In Citizen Science, Commons Lab, Crowdsourcing, Foresight, Governance, Technology and the Law on July 31, 2013 at 10:15 am
The Commons Lab of the Science and Technology Innovation Program is proud to announce the release of The Power of Hackathons: A Roadmap for Sustainable Open Innovation. Hackathons are collaborative events that have long been part of programmer culture, where people gather in person, online or both to work together on a problem. This could involve creating an application, improving an existing one or testing a platform.
In recent years, government agencies at multiple levels have started holding hackathon events of their own. For this brief, author Zachary Bastian interviewed agency staff, hackathon planners and hackathon participants to better understand how these events can be structured. The fundamental lesson was that a hackathon is not a panacea, but instead should be part of a broader open data and innovation centric strategy.
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In Citizen Science, Commons Lab, Crowdsourcing, Foresight, Governance, Technology and the Law, Uncategorized on June 27, 2013 at 12:31 pm
A demo of the SeaSketch platform being used to combat whale strikes in the Santa Barbara Channel.
As part of the Commons Lab’s ongoing initiative to highlight the intersection of emerging technologies and citizen science, we present a profile of SeaSketch, a marine management software that makes complex spatial planning tools accessible to everyone. This was prepared with the gracious assistance of Will McClintock, director of the McClintock Lab.
The SeaSketch initiative highlights key components of successful citizen science projects. The end product is a result of an iterative process where the developers applied previous successes and learned from mistakes. The tool was designed to allow people without technical training to participate, expanding access to stakeholders. MarineMap had a quantifiable impact on California marine protected areas, increasing their size from 1 percent to 16 percent of the coastline. The subsequent version, SeaSketch, is uniquely suited to scale out worldwide, addressing coastal and land management challenges. By emphasizing iterative development, non-expert accessibility and scalability, SeaSketch offers a model of successful citizen science. Read the rest of this entry »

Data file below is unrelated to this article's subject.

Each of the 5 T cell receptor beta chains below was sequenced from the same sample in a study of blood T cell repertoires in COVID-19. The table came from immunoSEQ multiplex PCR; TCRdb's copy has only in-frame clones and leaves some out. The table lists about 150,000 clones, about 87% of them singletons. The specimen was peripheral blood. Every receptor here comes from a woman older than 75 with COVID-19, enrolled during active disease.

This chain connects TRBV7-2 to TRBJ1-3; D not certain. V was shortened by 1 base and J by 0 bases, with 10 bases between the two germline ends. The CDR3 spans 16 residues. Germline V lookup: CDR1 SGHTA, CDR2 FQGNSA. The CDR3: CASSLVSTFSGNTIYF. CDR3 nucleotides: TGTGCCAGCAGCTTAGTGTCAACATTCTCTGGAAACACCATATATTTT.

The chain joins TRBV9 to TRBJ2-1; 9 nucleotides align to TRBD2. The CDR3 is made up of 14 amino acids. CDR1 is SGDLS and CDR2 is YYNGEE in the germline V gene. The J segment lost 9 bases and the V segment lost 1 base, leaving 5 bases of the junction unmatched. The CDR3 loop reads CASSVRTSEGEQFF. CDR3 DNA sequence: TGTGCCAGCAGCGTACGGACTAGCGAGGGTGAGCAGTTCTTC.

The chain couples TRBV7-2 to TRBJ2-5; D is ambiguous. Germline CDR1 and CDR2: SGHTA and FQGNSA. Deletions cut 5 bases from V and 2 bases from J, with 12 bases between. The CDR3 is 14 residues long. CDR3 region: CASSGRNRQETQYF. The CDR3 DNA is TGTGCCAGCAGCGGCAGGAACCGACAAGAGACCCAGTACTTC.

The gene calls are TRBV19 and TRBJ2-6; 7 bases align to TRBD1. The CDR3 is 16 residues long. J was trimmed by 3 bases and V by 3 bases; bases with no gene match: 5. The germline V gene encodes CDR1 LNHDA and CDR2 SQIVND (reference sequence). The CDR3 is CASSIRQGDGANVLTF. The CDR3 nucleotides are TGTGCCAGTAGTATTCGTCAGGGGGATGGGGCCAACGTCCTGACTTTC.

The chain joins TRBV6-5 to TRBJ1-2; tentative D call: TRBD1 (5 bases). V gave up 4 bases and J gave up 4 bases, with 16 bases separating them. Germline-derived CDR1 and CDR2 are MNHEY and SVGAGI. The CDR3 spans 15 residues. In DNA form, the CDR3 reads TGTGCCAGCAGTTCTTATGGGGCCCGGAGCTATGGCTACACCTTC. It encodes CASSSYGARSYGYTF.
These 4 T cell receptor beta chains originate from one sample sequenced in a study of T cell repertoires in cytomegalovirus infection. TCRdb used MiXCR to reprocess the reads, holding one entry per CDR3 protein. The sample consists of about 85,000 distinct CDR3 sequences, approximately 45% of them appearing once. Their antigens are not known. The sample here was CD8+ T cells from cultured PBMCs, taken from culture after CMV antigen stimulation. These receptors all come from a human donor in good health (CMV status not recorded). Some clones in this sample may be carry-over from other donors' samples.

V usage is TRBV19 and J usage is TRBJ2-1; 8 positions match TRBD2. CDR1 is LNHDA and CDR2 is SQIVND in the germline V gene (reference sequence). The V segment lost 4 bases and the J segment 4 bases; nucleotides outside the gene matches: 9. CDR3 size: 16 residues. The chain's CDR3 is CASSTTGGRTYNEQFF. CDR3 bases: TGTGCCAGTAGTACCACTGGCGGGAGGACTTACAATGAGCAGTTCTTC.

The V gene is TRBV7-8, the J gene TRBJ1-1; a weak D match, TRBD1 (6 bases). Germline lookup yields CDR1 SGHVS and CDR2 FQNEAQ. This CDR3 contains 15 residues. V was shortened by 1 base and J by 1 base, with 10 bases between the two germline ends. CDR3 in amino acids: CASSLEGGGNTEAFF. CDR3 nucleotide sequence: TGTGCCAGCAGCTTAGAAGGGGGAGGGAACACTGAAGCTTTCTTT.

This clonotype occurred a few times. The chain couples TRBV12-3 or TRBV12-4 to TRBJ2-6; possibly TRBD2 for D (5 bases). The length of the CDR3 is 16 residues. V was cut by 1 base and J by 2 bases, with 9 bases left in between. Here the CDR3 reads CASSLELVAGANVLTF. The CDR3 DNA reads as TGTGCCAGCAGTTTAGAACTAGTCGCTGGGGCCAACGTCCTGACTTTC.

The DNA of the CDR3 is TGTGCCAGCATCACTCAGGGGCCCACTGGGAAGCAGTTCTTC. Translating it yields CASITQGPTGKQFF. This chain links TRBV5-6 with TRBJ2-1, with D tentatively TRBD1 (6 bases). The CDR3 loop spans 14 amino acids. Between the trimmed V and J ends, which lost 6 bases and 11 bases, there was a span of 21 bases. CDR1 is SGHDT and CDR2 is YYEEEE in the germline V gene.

In Commons Lab, Crowdsourcing, Governance, Guest Blogger on June 11, 2013 at 11:57 am
As of this afternoon, we have 79 conflicting opinions about the best way for citizen science to support environmental research. It’s entirely our fault—we asked.
As an AAAS fellow with EPA’s Office of Research and Development (ORD), I’ve spent the past few months immersed in the best of federal creativity. The ORD Innovation Team looks for new and better ways to solve environmental problems—and looks across the agency for ideas about how to do so. That means their brainstorming sessions don’t just involve a few people sitting around a table. Online ideation sessions help the team gather, and develop, the best suggestions. They also come with their own set of challenges.
Most online ideation platforms let you do three basic things:
- Collect new ideas in response to a question or problem. Every person who logs onto the system can add their thoughts, and every idea appears as its own blog-like post.
- Discuss and build on posted ideas. People critique, support, or add to what’s already been posted—these appear as comments on the original posts.